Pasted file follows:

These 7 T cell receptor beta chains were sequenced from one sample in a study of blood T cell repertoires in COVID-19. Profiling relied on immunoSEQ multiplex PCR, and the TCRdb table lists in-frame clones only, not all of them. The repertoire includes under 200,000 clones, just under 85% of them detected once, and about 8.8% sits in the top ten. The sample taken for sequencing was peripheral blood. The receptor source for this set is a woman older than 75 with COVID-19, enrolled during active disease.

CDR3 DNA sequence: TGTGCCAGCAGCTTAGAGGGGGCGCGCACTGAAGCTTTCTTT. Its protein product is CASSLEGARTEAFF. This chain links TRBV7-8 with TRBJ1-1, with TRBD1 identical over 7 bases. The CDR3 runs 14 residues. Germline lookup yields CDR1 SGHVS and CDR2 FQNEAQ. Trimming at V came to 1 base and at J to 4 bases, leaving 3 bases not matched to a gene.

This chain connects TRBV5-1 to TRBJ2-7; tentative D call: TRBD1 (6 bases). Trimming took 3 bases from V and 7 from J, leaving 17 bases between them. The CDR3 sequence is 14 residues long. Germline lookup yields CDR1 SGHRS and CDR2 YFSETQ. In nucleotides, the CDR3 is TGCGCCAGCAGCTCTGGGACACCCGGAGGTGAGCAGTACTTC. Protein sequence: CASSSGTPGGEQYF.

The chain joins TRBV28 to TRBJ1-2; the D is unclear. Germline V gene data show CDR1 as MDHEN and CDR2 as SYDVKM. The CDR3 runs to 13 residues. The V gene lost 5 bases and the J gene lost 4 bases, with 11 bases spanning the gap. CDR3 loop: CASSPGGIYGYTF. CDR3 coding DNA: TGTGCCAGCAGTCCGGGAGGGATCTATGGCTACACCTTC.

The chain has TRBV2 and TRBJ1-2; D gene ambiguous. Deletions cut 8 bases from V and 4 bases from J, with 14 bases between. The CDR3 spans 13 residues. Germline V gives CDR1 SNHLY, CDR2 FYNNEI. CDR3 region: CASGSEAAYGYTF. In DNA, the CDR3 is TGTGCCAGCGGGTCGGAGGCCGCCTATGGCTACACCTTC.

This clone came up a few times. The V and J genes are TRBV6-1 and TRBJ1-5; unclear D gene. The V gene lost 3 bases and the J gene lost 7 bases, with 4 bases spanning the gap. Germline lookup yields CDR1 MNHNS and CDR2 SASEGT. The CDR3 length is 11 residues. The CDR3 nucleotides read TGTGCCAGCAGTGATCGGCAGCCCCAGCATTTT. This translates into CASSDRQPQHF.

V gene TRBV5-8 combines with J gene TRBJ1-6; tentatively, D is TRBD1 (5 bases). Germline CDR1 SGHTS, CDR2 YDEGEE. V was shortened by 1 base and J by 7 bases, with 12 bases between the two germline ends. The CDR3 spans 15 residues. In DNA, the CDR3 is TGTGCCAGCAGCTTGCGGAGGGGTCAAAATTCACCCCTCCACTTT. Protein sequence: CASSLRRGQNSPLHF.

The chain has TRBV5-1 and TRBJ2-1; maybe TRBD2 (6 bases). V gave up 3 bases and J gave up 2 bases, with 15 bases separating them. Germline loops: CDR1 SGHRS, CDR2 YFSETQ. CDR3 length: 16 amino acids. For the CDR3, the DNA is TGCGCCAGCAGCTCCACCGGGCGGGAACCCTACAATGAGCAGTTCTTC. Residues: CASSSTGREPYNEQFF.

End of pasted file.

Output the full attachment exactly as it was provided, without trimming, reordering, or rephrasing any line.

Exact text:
These 7 T cell receptor beta chains were sequenced from one sample in a study of blood T cell repertoires in COVID-19. Profiling relied on immunoSEQ multiplex PCR, and the TCRdb table lists in-frame clones only, not all of them. The repertoire includes under 200,000 clones, just under 85% of them detected once, and about 8.8% sits in the top ten. The sample taken for sequencing was peripheral blood. The receptor source for this set is a woman older than 75 with COVID-19, enrolled during active disease.

CDR3 DNA sequence: TGTGCCAGCAGCTTAGAGGGGGCGCGCACTGAAGCTTTCTTT. Its protein product is CASSLEGARTEAFF. This chain links TRBV7-8 with TRBJ1-1, with TRBD1 identical over 7 bases. The CDR3 runs 14 residues. Germline lookup yields CDR1 SGHVS and CDR2 FQNEAQ. Trimming at V came to 1 base and at J to 4 bases, leaving 3 bases not matched to a gene.

This chain connects TRBV5-1 to TRBJ2-7; tentative D call: TRBD1 (6 bases). Trimming took 3 bases from V and 7 from J, leaving 17 bases between them. The CDR3 sequence is 14 residues long. Germline lookup yields CDR1 SGHRS and CDR2 YFSETQ. In nucleotides, the CDR3 is TGCGCCAGCAGCTCTGGGACACCCGGAGGTGAGCAGTACTTC. Protein sequence: CASSSGTPGGEQYF.

The chain joins TRBV28 to TRBJ1-2; the D is unclear. Germline V gene data show CDR1 as MDHEN and CDR2 as SYDVKM. The CDR3 runs to 13 residues. The V gene lost 5 bases and the J gene lost 4 bases, with 11 bases spanning the gap. CDR3 loop: CASSPGGIYGYTF. CDR3 coding DNA: TGTGCCAGCAGTCCGGGAGGGATCTATGGCTACACCTTC.

The chain has TRBV2 and TRBJ1-2; D gene ambiguous. Deletions cut 8 bases from V and 4 bases from J, with 14 bases between. The CDR3 spans 13 residues. Germline V gives CDR1 SNHLY, CDR2 FYNNEI. CDR3 region: CASGSEAAYGYTF. In DNA, the CDR3 is TGTGCCAGCGGGTCGGAGGCCGCCTATGGCTACACCTTC.

This clone came up a few times. The V and J genes are TRBV6-1 and TRBJ1-5; unclear D gene. The V gene lost 3 bases and the J gene lost 7 bases, with 4 bases spanning the gap. Germline lookup yields CDR1 MNHNS and CDR2 SASEGT. The CDR3 length is 11 residues. The CDR3 nucleotides read TGTGCCAGCAGTGATCGGCAGCCCCAGCATTTT. This translates into CASSDRQPQHF.

V gene TRBV5-8 combines with J gene TRBJ1-6; tentatively, D is TRBD1 (5 bases). Germline CDR1 SGHTS, CDR2 YDEGEE. V was shortened by 1 base and J by 7 bases, with 12 bases between the two germline ends. The CDR3 spans 15 residues. In DNA, the CDR3 is TGTGCCAGCAGCTTGCGGAGGGGTCAAAATTCACCCCTCCACTTT. Protein sequence: CASSLRRGQNSPLHF.

The chain has TRBV5-1 and TRBJ2-1; maybe TRBD2 (6 bases). V gave up 3 bases and J gave up 2 bases, with 15 bases separating them. Germline loops: CDR1 SGHRS, CDR2 YFSETQ. CDR3 length: 16 amino acids. For the CDR3, the DNA is TGCGCCAGCAGCTCCACCGGGCGGGAACCCTACAATGAGCAGTTCTTC. Residues: CASSSTGREPYNEQFF.